Often times, unrelated industries and business ecosystems go through similar stages of evolution. The trick is to find one of these industries which seems to operate similar to yours, except that it is further along in the evolution. Watching its path is like seeing into a parallel universe of your own path, only you get to see further ahead, because they are further along.

As an example, when I was working in the grocery wholesale industry, it seemed like the drug wholesale industry was facing many of the same challenges, only sooner. By watching the current environment in drug wholesaling, I often got a glimpse into the challenges that would soon impact grocery wholesaling. By understanding how successful drug wholesalers dealt with the issues, I could get insight into which strategies might be most suitable for the wholesale grocery industry.

3) Look for Experts
Fortunately, you do not have to go on this journey by yourself. There are expert puzzle piece gatherers out there who do this full-time. These trend experts have already done a lot of the gathering of information already. Take advantage of their years of experience.

For example, one time I was working on a project where we needed to gather a lot of information on the teen market. At first, we thought about doing a massive consumer research project with a large sampling of teens. This approach had a number of drawbacks—it would take a long time, it would be very expensive, and we weren’t sure we even knew enough to ask the right questions.

Then we though about hiring an expert on the teen market and pay them a small fortune to do a major part of the project work. This also had drawbacks—it would be very expensive, there was a risk that we would hire the wrong “expert,” and by outsourcing the work, we would not be internalizing the knowledge as much.

As a result, we picked a third approach. We contacted a large number of different groups which all claimed to be teen experts. We told each of them we just wanted to “borrow” a couple of their experts for about a half a day to chit chat and get their top line opinions of what was going on in the teen environment. About six or seven groups agreed to do this, and to do it for very little money.

So, over a short period of time, we spent a few hours with each of these groups to understand their point of view on the teenage environment. We looked for commonalities in their perspectives. It was sort of like interviewing people who had already interviewed thousands of teens, so we got the benefit of far more data gathering than we could have done on our own (and much quicker and cheaper as well). Because we talked to multiple experts, we minimized the risk of being lead astray by false expertise. And because many of the experts came to similar conclusions, there was comfort in the reliability of what we heard.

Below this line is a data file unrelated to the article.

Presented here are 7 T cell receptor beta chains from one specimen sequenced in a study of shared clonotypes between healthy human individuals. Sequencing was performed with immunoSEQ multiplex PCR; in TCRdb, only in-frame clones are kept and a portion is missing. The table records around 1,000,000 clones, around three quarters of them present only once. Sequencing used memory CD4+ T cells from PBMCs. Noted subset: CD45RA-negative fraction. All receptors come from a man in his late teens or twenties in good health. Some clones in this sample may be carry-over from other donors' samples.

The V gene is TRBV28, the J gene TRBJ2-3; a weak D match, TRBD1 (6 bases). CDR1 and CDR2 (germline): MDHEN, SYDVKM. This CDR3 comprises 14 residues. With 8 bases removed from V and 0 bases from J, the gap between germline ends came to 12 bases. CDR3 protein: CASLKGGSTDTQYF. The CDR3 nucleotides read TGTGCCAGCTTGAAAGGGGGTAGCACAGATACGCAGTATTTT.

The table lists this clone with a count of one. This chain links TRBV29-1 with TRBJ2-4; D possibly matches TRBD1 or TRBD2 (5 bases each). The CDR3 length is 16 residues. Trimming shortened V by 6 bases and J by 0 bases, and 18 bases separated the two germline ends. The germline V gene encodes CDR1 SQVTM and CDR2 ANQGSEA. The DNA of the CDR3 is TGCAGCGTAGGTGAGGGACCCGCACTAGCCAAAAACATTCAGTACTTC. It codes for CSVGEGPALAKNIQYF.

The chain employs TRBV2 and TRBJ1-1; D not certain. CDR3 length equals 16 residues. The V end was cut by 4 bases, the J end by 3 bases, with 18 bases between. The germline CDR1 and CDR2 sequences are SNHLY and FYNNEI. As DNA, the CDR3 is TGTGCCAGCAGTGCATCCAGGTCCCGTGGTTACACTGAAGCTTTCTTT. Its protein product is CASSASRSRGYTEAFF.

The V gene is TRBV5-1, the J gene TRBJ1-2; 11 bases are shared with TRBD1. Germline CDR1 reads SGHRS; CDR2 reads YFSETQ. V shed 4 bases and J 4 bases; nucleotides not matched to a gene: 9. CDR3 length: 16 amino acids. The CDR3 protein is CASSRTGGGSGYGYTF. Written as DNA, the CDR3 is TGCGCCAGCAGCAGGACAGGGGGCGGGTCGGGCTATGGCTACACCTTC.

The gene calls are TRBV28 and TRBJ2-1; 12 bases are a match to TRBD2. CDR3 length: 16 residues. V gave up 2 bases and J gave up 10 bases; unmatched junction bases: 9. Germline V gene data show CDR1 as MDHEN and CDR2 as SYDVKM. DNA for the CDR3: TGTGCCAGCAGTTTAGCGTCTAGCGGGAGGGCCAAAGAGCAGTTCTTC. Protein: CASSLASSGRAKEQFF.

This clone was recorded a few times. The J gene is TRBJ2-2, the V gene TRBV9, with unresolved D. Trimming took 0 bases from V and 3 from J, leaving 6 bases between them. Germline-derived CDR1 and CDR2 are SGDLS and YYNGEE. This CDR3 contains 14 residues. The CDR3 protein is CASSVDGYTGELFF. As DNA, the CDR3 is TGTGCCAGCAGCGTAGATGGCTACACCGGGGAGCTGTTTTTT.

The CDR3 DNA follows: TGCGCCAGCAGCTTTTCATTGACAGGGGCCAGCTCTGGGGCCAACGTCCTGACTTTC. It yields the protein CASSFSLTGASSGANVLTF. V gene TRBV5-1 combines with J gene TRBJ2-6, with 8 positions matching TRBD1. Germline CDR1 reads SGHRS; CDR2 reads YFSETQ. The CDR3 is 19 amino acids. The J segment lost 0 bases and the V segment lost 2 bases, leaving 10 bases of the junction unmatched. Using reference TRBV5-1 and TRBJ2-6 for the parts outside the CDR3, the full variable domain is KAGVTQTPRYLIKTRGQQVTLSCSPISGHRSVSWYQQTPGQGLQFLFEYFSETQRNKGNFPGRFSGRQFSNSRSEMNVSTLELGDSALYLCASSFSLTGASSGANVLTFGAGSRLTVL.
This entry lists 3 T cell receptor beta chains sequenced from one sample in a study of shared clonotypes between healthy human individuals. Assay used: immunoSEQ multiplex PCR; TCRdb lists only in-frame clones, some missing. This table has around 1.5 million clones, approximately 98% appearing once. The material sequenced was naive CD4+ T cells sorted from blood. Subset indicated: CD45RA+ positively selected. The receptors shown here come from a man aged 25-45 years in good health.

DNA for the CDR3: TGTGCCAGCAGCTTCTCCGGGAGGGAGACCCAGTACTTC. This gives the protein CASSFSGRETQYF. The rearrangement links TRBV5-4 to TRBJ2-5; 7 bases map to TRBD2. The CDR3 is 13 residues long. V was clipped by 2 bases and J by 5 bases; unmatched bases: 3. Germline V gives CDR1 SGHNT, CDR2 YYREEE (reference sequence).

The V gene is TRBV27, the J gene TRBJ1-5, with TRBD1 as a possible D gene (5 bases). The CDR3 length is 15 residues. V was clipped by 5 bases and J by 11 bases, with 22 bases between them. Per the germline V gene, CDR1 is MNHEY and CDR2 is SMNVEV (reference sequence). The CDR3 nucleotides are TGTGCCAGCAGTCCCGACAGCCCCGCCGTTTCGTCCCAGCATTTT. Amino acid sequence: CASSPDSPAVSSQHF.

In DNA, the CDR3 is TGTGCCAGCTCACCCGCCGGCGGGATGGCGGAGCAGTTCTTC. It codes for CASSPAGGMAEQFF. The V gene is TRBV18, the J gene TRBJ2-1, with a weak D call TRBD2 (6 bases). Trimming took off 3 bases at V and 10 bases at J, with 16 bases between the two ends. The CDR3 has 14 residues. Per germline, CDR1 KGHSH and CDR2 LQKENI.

4) Look for Connections to Universal Truths
In general, the needs and wants of society do not change all that much. What changes are the ways in which we satisfy those needs and wants. It goes back to the basic Maslow’s Hierarchy of Needs. We want to feel loved. We want to feel like we belong. We want to feel secure. We want to eliminate stress and find ways to better cope with the everyday pressures of life. The better you can link your puzzle pieces to these universal themes, the more powerful and more accurate you picture of the future will become.

So when interpreting your puzzle pieces, look for the pieces which point to a superior way to solve universal problems. If they truly are superior, they should eventually replace the current solutions. If you can jump on these quickly, you have an edge in enjoying the fruits of future growth.

Great strategies look for ways to exploit the evolving environment. Therefore an understanding of the environment is a critical early step in the strategic process. However, since the future is not completely known, your quest for a future vision can be very difficult. It is made easier if you look on the fringe, look for parallel universes, look for experts and look for connections to universal truths.

To quote Richard Rumelt, professor of business strategy at UCLA, “There are only two ways to get [a pathway to substantially higher performance]. One, you can invent your way to success. Unfortunately, you can’t count on that. The second path is to exploit some change in your environment—in technology, consumer tastes, laws, resource prices, or competitive behavior—and ride that change with quickness and skill. This second path is how most successful companies make it.”

Building this type of puzzle may be difficult, but the rewards can be very great.